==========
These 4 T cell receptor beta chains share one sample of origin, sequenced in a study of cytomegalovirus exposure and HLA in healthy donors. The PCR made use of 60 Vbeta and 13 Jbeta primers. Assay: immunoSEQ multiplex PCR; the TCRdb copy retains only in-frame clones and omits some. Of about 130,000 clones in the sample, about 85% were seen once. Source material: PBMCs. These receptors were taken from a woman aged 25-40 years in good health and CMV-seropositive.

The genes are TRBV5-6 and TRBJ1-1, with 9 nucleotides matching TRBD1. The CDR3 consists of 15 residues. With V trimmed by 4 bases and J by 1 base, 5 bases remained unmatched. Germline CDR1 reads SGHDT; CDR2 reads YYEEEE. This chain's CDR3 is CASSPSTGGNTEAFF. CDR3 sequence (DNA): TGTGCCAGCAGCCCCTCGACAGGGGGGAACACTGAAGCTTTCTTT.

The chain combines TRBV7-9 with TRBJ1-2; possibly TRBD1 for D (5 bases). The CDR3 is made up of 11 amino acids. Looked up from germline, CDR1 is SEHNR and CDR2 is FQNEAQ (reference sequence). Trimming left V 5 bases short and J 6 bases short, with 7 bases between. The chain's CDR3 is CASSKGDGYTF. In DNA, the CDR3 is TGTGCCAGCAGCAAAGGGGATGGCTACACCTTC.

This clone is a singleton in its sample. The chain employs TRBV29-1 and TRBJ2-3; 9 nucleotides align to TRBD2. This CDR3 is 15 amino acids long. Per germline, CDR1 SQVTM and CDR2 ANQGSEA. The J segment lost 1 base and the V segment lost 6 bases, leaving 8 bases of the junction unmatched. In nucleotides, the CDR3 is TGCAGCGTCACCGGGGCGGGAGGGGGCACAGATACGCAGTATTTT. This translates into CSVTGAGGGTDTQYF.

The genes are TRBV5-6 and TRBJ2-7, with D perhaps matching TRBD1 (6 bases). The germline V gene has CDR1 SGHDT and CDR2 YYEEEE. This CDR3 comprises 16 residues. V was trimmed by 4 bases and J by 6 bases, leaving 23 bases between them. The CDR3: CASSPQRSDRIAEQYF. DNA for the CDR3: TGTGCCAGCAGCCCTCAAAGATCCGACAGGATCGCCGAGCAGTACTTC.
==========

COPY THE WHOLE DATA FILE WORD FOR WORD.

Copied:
These 4 T cell receptor beta chains share one sample of origin, sequenced in a study of cytomegalovirus exposure and HLA in healthy donors. The PCR made use of 60 Vbeta and 13 Jbeta primers. Assay: immunoSEQ multiplex PCR; the TCRdb copy retains only in-frame clones and omits some. Of about 130,000 clones in the sample, about 85% were seen once. Source material: PBMCs. These receptors were taken from a woman aged 25-40 years in good health and CMV-seropositive.

The genes are TRBV5-6 and TRBJ1-1, with 9 nucleotides matching TRBD1. The CDR3 consists of 15 residues. With V trimmed by 4 bases and J by 1 base, 5 bases remained unmatched. Germline CDR1 reads SGHDT; CDR2 reads YYEEEE. This chain's CDR3 is CASSPSTGGNTEAFF. CDR3 sequence (DNA): TGTGCCAGCAGCCCCTCGACAGGGGGGAACACTGAAGCTTTCTTT.

The chain combines TRBV7-9 with TRBJ1-2; possibly TRBD1 for D (5 bases). The CDR3 is made up of 11 amino acids. Looked up from germline, CDR1 is SEHNR and CDR2 is FQNEAQ (reference sequence). Trimming left V 5 bases short and J 6 bases short, with 7 bases between. The chain's CDR3 is CASSKGDGYTF. In DNA, the CDR3 is TGTGCCAGCAGCAAAGGGGATGGCTACACCTTC.

This clone is a singleton in its sample. The chain employs TRBV29-1 and TRBJ2-3; 9 nucleotides align to TRBD2. This CDR3 is 15 amino acids long. Per germline, CDR1 SQVTM and CDR2 ANQGSEA. The J segment lost 1 base and the V segment lost 6 bases, leaving 8 bases of the junction unmatched. In nucleotides, the CDR3 is TGCAGCGTCACCGGGGCGGGAGGGGGCACAGATACGCAGTATTTT. This translates into CSVTGAGGGTDTQYF.

The genes are TRBV5-6 and TRBJ2-7, with D perhaps matching TRBD1 (6 bases). The germline V gene has CDR1 SGHDT and CDR2 YYEEEE. This CDR3 comprises 16 residues. V was trimmed by 4 bases and J by 6 bases, leaving 23 bases between them. The CDR3: CASSPQRSDRIAEQYF. DNA for the CDR3: TGTGCCAGCAGCCCTCAAAGATCCGACAGGATCGCCGAGCAGTACTTC.